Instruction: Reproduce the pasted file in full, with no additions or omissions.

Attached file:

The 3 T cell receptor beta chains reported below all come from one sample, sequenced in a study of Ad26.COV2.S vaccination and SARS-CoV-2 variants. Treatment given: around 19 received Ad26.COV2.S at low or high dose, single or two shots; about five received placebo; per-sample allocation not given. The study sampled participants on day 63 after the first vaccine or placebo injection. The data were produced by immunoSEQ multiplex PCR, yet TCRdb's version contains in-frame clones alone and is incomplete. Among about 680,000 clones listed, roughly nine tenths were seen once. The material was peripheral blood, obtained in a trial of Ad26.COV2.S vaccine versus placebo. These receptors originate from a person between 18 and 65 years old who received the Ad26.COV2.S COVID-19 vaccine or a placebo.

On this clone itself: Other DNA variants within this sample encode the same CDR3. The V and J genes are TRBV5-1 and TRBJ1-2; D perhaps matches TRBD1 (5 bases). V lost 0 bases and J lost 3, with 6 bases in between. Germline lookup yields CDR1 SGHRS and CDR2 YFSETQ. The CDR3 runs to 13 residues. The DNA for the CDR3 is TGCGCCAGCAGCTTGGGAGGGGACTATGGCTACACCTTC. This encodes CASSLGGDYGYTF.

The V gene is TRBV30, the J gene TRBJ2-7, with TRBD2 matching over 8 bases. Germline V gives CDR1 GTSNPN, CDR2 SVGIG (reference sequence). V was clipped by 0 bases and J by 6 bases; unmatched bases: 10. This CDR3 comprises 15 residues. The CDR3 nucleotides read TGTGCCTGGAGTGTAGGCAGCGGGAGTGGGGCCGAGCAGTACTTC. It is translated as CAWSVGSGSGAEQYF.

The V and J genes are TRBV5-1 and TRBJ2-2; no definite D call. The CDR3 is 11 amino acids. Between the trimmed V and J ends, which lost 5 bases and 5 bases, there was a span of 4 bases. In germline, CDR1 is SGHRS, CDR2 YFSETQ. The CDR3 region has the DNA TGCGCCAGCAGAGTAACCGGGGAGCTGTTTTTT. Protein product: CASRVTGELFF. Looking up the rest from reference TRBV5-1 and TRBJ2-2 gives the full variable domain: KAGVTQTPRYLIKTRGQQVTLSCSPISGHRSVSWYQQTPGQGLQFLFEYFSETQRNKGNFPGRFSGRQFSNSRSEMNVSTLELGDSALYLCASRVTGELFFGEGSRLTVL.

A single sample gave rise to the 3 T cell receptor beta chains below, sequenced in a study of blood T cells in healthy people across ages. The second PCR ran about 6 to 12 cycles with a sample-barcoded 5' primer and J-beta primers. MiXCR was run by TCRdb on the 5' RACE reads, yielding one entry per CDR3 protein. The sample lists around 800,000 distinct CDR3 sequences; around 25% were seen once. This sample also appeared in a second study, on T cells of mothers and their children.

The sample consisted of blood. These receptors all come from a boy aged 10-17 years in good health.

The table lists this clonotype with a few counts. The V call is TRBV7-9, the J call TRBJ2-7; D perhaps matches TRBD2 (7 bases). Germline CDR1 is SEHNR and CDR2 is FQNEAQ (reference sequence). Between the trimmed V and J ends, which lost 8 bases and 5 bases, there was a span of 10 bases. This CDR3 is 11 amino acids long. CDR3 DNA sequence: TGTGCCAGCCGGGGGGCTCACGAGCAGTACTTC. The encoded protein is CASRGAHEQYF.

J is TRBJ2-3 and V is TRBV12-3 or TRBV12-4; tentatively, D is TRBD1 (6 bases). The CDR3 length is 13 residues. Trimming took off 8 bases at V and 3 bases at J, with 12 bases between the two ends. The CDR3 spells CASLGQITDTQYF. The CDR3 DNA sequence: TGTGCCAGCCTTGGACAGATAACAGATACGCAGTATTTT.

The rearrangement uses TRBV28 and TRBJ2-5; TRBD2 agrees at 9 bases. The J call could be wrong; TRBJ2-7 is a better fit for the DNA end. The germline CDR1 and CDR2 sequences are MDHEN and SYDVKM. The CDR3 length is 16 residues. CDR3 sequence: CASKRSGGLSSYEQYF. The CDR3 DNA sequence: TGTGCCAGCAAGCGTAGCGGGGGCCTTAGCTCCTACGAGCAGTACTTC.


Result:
The 3 T cell receptor beta chains reported below all come from one sample, sequenced in a study of Ad26.COV2.S vaccination and SARS-CoV-2 variants. Treatment given: around 19 received Ad26.COV2.S at low or high dose, single or two shots; about five received placebo; per-sample allocation not given. The study sampled participants on day 63 after the first vaccine or placebo injection. The data were produced by immunoSEQ multiplex PCR, yet TCRdb's version contains in-frame clones alone and is incomplete. Among about 680,000 clones listed, roughly nine tenths were seen once. The material was peripheral blood, obtained in a trial of Ad26.COV2.S vaccine versus placebo. These receptors originate from a person between 18 and 65 years old who received the Ad26.COV2.S COVID-19 vaccine or a placebo.

On this clone itself: Other DNA variants within this sample encode the same CDR3. The V and J genes are TRBV5-1 and TRBJ1-2; D perhaps matches TRBD1 (5 bases). V lost 0 bases and J lost 3, with 6 bases in between. Germline lookup yields CDR1 SGHRS and CDR2 YFSETQ. The CDR3 runs to 13 residues. The DNA for the CDR3 is TGCGCCAGCAGCTTGGGAGGGGACTATGGCTACACCTTC. This encodes CASSLGGDYGYTF.

The V gene is TRBV30, the J gene TRBJ2-7, with TRBD2 matching over 8 bases. Germline V gives CDR1 GTSNPN, CDR2 SVGIG (reference sequence). V was clipped by 0 bases and J by 6 bases; unmatched bases: 10. This CDR3 comprises 15 residues. The CDR3 nucleotides read TGTGCCTGGAGTGTAGGCAGCGGGAGTGGGGCCGAGCAGTACTTC. It is translated as CAWSVGSGSGAEQYF.

The V and J genes are TRBV5-1 and TRBJ2-2; no definite D call. The CDR3 is 11 amino acids. Between the trimmed V and J ends, which lost 5 bases and 5 bases, there was a span of 4 bases. In germline, CDR1 is SGHRS, CDR2 YFSETQ. The CDR3 region has the DNA TGCGCCAGCAGAGTAACCGGGGAGCTGTTTTTT. Protein product: CASRVTGELFF. Looking up the rest from reference TRBV5-1 and TRBJ2-2 gives the full variable domain: KAGVTQTPRYLIKTRGQQVTLSCSPISGHRSVSWYQQTPGQGLQFLFEYFSETQRNKGNFPGRFSGRQFSNSRSEMNVSTLELGDSALYLCASRVTGELFFGEGSRLTVL.

A single sample gave rise to the 3 T cell receptor beta chains below, sequenced in a study of blood T cells in healthy people across ages. The second PCR ran about 6 to 12 cycles with a sample-barcoded 5' primer and J-beta primers. MiXCR was run by TCRdb on the 5' RACE reads, yielding one entry per CDR3 protein. The sample lists around 800,000 distinct CDR3 sequences; around 25% were seen once. This sample also appeared in a second study, on T cells of mothers and their children.

The sample consisted of blood. These receptors all come from a boy aged 10-17 years in good health.

The table lists this clonotype with a few counts. The V call is TRBV7-9, the J call TRBJ2-7; D perhaps matches TRBD2 (7 bases). Germline CDR1 is SEHNR and CDR2 is FQNEAQ (reference sequence). Between the trimmed V and J ends, which lost 8 bases and 5 bases, there was a span of 10 bases. This CDR3 is 11 amino acids long. CDR3 DNA sequence: TGTGCCAGCCGGGGGGCTCACGAGCAGTACTTC. The encoded protein is CASRGAHEQYF.

J is TRBJ2-3 and V is TRBV12-3 or TRBV12-4; tentatively, D is TRBD1 (6 bases). The CDR3 length is 13 residues. Trimming took off 8 bases at V and 3 bases at J, with 12 bases between the two ends. The CDR3 spells CASLGQITDTQYF. The CDR3 DNA sequence: TGTGCCAGCCTTGGACAGATAACAGATACGCAGTATTTT.

The rearrangement uses TRBV28 and TRBJ2-5; TRBD2 agrees at 9 bases. The J call could be wrong; TRBJ2-7 is a better fit for the DNA end. The germline CDR1 and CDR2 sequences are MDHEN and SYDVKM. The CDR3 length is 16 residues. CDR3 sequence: CASKRSGGLSSYEQYF. The CDR3 DNA sequence: TGTGCCAGCAAGCGTAGCGGGGGCCTTAGCTCCTACGAGCAGTACTTC.